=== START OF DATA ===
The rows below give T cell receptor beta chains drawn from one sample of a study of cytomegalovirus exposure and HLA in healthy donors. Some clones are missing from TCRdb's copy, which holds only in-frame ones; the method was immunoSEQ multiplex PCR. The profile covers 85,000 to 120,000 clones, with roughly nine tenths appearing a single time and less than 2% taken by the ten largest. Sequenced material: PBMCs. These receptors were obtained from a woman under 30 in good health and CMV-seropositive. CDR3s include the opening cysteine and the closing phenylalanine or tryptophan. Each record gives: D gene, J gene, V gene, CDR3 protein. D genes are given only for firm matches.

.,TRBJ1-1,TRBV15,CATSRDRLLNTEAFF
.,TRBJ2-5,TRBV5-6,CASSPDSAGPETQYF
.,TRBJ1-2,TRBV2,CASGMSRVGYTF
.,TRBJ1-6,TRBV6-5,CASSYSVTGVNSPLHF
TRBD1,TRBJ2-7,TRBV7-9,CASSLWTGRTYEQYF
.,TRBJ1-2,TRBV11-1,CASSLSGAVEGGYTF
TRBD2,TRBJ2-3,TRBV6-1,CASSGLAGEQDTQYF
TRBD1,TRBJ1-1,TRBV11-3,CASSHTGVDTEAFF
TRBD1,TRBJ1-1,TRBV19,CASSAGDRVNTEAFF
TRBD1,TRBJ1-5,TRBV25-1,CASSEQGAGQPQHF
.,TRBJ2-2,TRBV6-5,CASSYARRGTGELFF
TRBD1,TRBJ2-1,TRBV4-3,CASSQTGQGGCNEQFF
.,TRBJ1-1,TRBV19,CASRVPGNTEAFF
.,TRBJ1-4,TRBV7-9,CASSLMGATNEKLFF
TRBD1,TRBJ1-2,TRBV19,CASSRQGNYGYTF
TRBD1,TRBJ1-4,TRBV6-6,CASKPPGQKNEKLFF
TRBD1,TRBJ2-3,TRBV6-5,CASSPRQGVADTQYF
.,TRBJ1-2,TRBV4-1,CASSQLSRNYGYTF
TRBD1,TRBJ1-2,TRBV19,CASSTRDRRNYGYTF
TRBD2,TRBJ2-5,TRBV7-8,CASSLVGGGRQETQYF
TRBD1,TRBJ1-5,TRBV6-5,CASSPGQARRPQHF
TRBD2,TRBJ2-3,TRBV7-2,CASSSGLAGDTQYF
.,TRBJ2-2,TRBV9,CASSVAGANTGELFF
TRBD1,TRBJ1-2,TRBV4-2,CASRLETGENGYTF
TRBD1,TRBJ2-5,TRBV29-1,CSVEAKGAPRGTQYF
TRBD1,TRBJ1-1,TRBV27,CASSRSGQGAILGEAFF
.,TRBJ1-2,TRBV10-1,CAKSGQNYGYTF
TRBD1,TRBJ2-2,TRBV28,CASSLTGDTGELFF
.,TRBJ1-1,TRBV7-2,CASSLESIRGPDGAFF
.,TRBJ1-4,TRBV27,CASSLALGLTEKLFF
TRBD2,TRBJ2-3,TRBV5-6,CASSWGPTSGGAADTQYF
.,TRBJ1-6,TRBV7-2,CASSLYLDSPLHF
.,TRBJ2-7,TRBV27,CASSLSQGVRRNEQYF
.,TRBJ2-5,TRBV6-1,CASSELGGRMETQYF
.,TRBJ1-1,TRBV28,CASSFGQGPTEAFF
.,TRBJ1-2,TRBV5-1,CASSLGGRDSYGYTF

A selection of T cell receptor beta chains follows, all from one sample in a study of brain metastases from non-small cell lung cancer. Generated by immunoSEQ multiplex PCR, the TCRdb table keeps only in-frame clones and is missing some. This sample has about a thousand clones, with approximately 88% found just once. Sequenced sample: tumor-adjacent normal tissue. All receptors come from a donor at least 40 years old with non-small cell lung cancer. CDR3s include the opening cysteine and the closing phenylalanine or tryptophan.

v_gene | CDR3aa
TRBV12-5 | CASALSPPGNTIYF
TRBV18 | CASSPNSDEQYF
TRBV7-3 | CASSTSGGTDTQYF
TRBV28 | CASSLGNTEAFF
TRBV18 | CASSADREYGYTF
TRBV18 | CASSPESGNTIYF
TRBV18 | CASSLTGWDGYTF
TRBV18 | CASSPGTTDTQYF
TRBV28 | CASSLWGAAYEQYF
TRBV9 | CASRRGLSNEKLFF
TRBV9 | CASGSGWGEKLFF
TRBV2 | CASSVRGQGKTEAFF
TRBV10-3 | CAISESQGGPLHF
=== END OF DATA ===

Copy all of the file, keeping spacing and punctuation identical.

The rows below give T cell receptor beta chains drawn from one sample of a study of cytomegalovirus exposure and HLA in healthy donors. Some clones are missing from TCRdb's copy, which holds only in-frame ones; the method was immunoSEQ multiplex PCR. The profile covers 85,000 to 120,000 clones, with roughly nine tenths appearing a single time and less than 2% taken by the ten largest. Sequenced material: PBMCs. These receptors were obtained from a woman under 30 in good health and CMV-seropositive. CDR3s include the opening cysteine and the closing phenylalanine or tryptophan. Each record gives: D gene, J gene, V gene, CDR3 protein. D genes are given only for firm matches.

.,TRBJ1-1,TRBV15,CATSRDRLLNTEAFF
.,TRBJ2-5,TRBV5-6,CASSPDSAGPETQYF
.,TRBJ1-2,TRBV2,CASGMSRVGYTF
.,TRBJ1-6,TRBV6-5,CASSYSVTGVNSPLHF
TRBD1,TRBJ2-7,TRBV7-9,CASSLWTGRTYEQYF
.,TRBJ1-2,TRBV11-1,CASSLSGAVEGGYTF
TRBD2,TRBJ2-3,TRBV6-1,CASSGLAGEQDTQYF
TRBD1,TRBJ1-1,TRBV11-3,CASSHTGVDTEAFF
TRBD1,TRBJ1-1,TRBV19,CASSAGDRVNTEAFF
TRBD1,TRBJ1-5,TRBV25-1,CASSEQGAGQPQHF
.,TRBJ2-2,TRBV6-5,CASSYARRGTGELFF
TRBD1,TRBJ2-1,TRBV4-3,CASSQTGQGGCNEQFF
.,TRBJ1-1,TRBV19,CASRVPGNTEAFF
.,TRBJ1-4,TRBV7-9,CASSLMGATNEKLFF
TRBD1,TRBJ1-2,TRBV19,CASSRQGNYGYTF
TRBD1,TRBJ1-4,TRBV6-6,CASKPPGQKNEKLFF
TRBD1,TRBJ2-3,TRBV6-5,CASSPRQGVADTQYF
.,TRBJ1-2,TRBV4-1,CASSQLSRNYGYTF
TRBD1,TRBJ1-2,TRBV19,CASSTRDRRNYGYTF
TRBD2,TRBJ2-5,TRBV7-8,CASSLVGGGRQETQYF
TRBD1,TRBJ1-5,TRBV6-5,CASSPGQARRPQHF
TRBD2,TRBJ2-3,TRBV7-2,CASSSGLAGDTQYF
.,TRBJ2-2,TRBV9,CASSVAGANTGELFF
TRBD1,TRBJ1-2,TRBV4-2,CASRLETGENGYTF
TRBD1,TRBJ2-5,TRBV29-1,CSVEAKGAPRGTQYF
TRBD1,TRBJ1-1,TRBV27,CASSRSGQGAILGEAFF
.,TRBJ1-2,TRBV10-1,CAKSGQNYGYTF
TRBD1,TRBJ2-2,TRBV28,CASSLTGDTGELFF
.,TRBJ1-1,TRBV7-2,CASSLESIRGPDGAFF
.,TRBJ1-4,TRBV27,CASSLALGLTEKLFF
TRBD2,TRBJ2-3,TRBV5-6,CASSWGPTSGGAADTQYF
.,TRBJ1-6,TRBV7-2,CASSLYLDSPLHF
.,TRBJ2-7,TRBV27,CASSLSQGVRRNEQYF
.,TRBJ2-5,TRBV6-1,CASSELGGRMETQYF
.,TRBJ1-1,TRBV28,CASSFGQGPTEAFF
.,TRBJ1-2,TRBV5-1,CASSLGGRDSYGYTF

A selection of T cell receptor beta chains follows, all from one sample in a study of brain metastases from non-small cell lung cancer. Generated by immunoSEQ multiplex PCR, the TCRdb table keeps only in-frame clones and is missing some. This sample has about a thousand clones, with approximately 88% found just once. Sequenced sample: tumor-adjacent normal tissue. All receptors come from a donor at least 40 years old with non-small cell lung cancer. CDR3s include the opening cysteine and the closing phenylalanine or tryptophan.

v_gene | CDR3aa
TRBV12-5 | CASALSPPGNTIYF
TRBV18 | CASSPNSDEQYF
TRBV7-3 | CASSTSGGTDTQYF
TRBV28 | CASSLGNTEAFF
TRBV18 | CASSADREYGYTF
TRBV18 | CASSPESGNTIYF
TRBV18 | CASSLTGWDGYTF
TRBV18 | CASSPGTTDTQYF
TRBV28 | CASSLWGAAYEQYF
TRBV9 | CASRRGLSNEKLFF
TRBV9 | CASGSGWGEKLFF
TRBV2 | CASSVRGQGKTEAFF
TRBV10-3 | CAISESQGGPLHF